A push notification is useful in educating the user about the various functionalities that exist with your product. But this is not very handy when it comes to teaching them how to get these various features working. Coach marks are textual overlays that may be displayed to the user when they first launch the app. These overlays can highlight the various buttons and teach the user what each of this does.
Recommended for You
Webcast, June 14th: Building Your Revenue Strategy aka Getting Serious About Selling Your Expertise
Another fine difference between push notifications and coach marks is the amount of onboarding that can happen with these two tools. As long as they are properly spaced out, push notifications work well for any number of bite-sized onboarding lessons to the user. Coach marks, on the other hand, is only useful if there are a handful of features to tell the user about.
To put this another way, push notifications is a great tool to build loyalty while coach marks build better engagement.
The solutions presented above work well when you have to onboard users to a consumer-focused mobile app. Enterprise businesses often take weeks to onboard new clients to their business. Push notifications and coach marks often fall short of business requirements.
In such scenarios, mobile eLearning modules come in handy for bite-sized lessons. These tools help businesses organize each chapter of their onboarding into short snippets that delve into various related topics. New customers are required to follow these various bite-sized lessons one after the other, and may also take part in quizzes to assess their retention.
The reason eLearning modules are so effective is because they can put together large onboarding sessions into small micro-packages. This overrides the inherent limitations that exist with alternate onboarding tools like push notifications or coach marks. Also, unlike these tools, eLearning modules are not intrusive and a client may choose to go through their sessions at their own pace.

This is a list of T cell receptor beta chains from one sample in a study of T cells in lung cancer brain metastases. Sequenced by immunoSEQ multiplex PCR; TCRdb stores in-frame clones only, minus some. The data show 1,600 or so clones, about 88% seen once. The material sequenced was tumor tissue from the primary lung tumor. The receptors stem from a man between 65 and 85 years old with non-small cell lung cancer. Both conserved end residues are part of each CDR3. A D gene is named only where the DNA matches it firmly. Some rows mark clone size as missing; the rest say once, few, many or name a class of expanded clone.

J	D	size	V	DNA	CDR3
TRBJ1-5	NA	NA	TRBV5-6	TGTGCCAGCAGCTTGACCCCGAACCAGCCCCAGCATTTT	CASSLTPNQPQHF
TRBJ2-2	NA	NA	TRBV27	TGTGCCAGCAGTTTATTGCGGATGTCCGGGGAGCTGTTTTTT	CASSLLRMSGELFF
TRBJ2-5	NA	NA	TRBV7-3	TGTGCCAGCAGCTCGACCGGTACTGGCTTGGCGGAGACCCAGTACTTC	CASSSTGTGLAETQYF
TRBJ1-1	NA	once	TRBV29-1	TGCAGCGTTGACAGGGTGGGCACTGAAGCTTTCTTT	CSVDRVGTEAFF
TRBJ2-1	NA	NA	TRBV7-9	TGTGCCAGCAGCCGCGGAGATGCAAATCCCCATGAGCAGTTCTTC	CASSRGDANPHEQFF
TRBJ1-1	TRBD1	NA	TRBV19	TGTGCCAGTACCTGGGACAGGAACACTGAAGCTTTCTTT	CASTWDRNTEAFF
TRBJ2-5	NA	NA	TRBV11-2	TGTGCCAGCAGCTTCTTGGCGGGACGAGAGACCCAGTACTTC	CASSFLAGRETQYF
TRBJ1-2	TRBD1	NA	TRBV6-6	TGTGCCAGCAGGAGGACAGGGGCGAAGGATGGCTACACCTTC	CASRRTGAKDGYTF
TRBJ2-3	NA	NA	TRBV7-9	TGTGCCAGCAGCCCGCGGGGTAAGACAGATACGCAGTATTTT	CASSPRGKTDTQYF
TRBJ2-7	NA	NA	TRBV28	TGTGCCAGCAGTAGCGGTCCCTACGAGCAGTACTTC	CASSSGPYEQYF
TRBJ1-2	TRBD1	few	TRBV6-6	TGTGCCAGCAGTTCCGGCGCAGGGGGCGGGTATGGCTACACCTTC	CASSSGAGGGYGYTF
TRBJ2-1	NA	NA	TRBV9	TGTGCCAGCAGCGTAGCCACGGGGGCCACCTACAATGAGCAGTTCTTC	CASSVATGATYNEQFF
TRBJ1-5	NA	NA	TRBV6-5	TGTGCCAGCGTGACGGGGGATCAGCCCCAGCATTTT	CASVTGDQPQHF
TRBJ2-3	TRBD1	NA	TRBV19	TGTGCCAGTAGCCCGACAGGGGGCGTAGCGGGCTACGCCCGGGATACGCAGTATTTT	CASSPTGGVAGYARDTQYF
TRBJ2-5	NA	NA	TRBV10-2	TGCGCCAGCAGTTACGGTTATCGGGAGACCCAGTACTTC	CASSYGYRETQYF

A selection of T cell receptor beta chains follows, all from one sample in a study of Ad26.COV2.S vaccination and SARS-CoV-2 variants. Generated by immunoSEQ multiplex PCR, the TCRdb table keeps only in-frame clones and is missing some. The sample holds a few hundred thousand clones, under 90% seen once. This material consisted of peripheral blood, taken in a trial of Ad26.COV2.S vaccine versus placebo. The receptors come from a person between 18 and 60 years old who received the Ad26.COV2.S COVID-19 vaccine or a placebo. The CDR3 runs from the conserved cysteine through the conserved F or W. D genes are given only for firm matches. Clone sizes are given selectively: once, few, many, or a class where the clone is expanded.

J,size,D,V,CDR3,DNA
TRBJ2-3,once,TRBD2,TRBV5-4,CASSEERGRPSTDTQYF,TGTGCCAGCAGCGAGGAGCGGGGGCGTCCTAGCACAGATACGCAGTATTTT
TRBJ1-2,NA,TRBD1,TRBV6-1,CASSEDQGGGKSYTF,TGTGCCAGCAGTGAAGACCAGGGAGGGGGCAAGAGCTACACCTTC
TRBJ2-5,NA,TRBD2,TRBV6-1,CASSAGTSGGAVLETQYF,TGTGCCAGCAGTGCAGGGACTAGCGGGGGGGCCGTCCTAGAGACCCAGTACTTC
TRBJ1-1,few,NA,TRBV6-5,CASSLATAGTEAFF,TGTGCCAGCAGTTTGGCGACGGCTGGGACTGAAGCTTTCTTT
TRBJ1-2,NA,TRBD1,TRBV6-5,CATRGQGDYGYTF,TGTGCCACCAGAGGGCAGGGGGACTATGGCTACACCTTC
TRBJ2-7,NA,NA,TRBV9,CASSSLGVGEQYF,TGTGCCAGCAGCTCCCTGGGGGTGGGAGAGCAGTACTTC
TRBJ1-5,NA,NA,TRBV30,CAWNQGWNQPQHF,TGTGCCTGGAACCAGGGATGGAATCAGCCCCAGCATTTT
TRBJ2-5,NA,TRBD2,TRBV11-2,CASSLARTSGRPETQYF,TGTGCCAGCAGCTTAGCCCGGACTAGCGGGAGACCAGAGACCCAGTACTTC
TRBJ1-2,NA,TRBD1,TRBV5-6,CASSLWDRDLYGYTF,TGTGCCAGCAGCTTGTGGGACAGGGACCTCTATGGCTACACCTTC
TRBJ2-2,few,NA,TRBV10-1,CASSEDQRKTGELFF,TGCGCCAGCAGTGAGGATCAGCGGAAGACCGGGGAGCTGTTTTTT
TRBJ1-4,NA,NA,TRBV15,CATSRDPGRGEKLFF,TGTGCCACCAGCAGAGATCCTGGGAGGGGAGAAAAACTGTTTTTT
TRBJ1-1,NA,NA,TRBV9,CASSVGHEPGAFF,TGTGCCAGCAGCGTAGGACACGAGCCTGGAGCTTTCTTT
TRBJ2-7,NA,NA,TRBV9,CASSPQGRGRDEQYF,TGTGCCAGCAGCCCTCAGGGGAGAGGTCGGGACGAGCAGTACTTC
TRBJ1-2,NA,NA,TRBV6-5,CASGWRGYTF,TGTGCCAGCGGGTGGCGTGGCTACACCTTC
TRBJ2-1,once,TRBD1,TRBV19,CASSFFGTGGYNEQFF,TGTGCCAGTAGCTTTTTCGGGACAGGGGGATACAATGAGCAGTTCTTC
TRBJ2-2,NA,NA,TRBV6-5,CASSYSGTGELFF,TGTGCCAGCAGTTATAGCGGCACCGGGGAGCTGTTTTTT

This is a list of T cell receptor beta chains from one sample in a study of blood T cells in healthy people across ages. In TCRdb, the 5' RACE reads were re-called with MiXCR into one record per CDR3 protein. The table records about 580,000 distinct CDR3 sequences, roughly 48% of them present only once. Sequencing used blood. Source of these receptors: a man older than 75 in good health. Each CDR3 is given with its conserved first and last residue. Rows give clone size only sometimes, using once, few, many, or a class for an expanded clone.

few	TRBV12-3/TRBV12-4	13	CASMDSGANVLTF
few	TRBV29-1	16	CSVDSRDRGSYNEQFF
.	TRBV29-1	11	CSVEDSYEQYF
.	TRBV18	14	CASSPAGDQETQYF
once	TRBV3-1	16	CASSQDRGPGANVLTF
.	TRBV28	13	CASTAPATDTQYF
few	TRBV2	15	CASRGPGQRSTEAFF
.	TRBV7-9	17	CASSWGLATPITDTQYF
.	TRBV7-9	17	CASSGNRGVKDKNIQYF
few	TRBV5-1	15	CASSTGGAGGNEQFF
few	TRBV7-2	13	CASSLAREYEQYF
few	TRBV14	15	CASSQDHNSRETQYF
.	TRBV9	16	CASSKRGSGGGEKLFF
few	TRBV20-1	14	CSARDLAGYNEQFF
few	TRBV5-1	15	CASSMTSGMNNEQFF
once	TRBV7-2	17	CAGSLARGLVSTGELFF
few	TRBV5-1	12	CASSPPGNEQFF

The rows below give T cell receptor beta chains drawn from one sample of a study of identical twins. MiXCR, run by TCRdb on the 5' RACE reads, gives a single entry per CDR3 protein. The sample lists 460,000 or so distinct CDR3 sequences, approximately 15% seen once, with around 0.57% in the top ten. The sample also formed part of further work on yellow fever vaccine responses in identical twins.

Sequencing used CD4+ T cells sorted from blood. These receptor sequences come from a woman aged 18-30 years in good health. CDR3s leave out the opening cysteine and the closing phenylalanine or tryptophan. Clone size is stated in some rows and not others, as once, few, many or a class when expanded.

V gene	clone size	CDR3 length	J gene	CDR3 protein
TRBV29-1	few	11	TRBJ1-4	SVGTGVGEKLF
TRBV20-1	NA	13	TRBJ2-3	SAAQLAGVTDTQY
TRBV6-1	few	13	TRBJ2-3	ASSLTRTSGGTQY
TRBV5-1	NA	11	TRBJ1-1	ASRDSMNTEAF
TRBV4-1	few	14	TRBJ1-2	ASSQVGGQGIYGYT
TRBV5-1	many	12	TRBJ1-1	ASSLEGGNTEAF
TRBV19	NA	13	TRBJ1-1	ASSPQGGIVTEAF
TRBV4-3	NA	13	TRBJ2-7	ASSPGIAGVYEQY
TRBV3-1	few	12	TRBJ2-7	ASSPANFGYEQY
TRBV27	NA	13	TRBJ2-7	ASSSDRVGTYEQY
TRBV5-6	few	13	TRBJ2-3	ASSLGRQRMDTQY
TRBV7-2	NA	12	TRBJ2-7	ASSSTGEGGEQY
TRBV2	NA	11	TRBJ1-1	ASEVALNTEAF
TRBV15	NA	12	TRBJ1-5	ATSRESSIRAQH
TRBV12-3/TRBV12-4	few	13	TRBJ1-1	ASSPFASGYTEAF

Finally, these eLearning modules also serve as knowledge banks for existing customers. Clients looking to refresh any part of the onboarding process may search and access specific microlearning modules pertaining to their interest.
Non-mobile bite-sized onboarding
As we noted earlier in this post, bite-sized onboarding is not restricted to the mobile phone platform. Given the improved retention and ROI that businesses see from these onboarding techniques, these methods are also used by non-mobile businesses. Here are a few ways such techniques are used.
YouTube videos: YouTube is a popular and effective platform to share quick and targeted onboarding lessons to customers. While this platform is already used by thousands of businesses to host exhaustive tutorials and webinars, bite-sized onboarding is already emerging as a cost-effective alternative. Salesforce, for instance, has dozens of short and targeted videos teaching customers how to perform specific tasks on their CRM platform.
Tutorial/use cases: Microlearning is not simply chopping a large exhaustive onboarding lesson into small nuggets. It is also about customizing the lesson to make onboarding more effective. In other words, bite-sized onboarding techniques move away from theoretical lessons to focus more on use-cases and examples. These onboarding techniques are based on what is known as the 3S method – ‘Situation – Seek – Solution’. That is, a client is presented with a situation and they navigate their way through the platform to find the solution.
Despite the effectiveness of this medium, use-case based onboarding systems are primarily restricted to game developers to train new players to use the various keys and weapons in their games. The use-case based onboarding approach is still not mainstream across other industries.
Including a bite-sized learning approach in your onboarding process is key to mobile success. Do you have experience where it worked, or questions on where to start? Leave your thoughts in the comments below.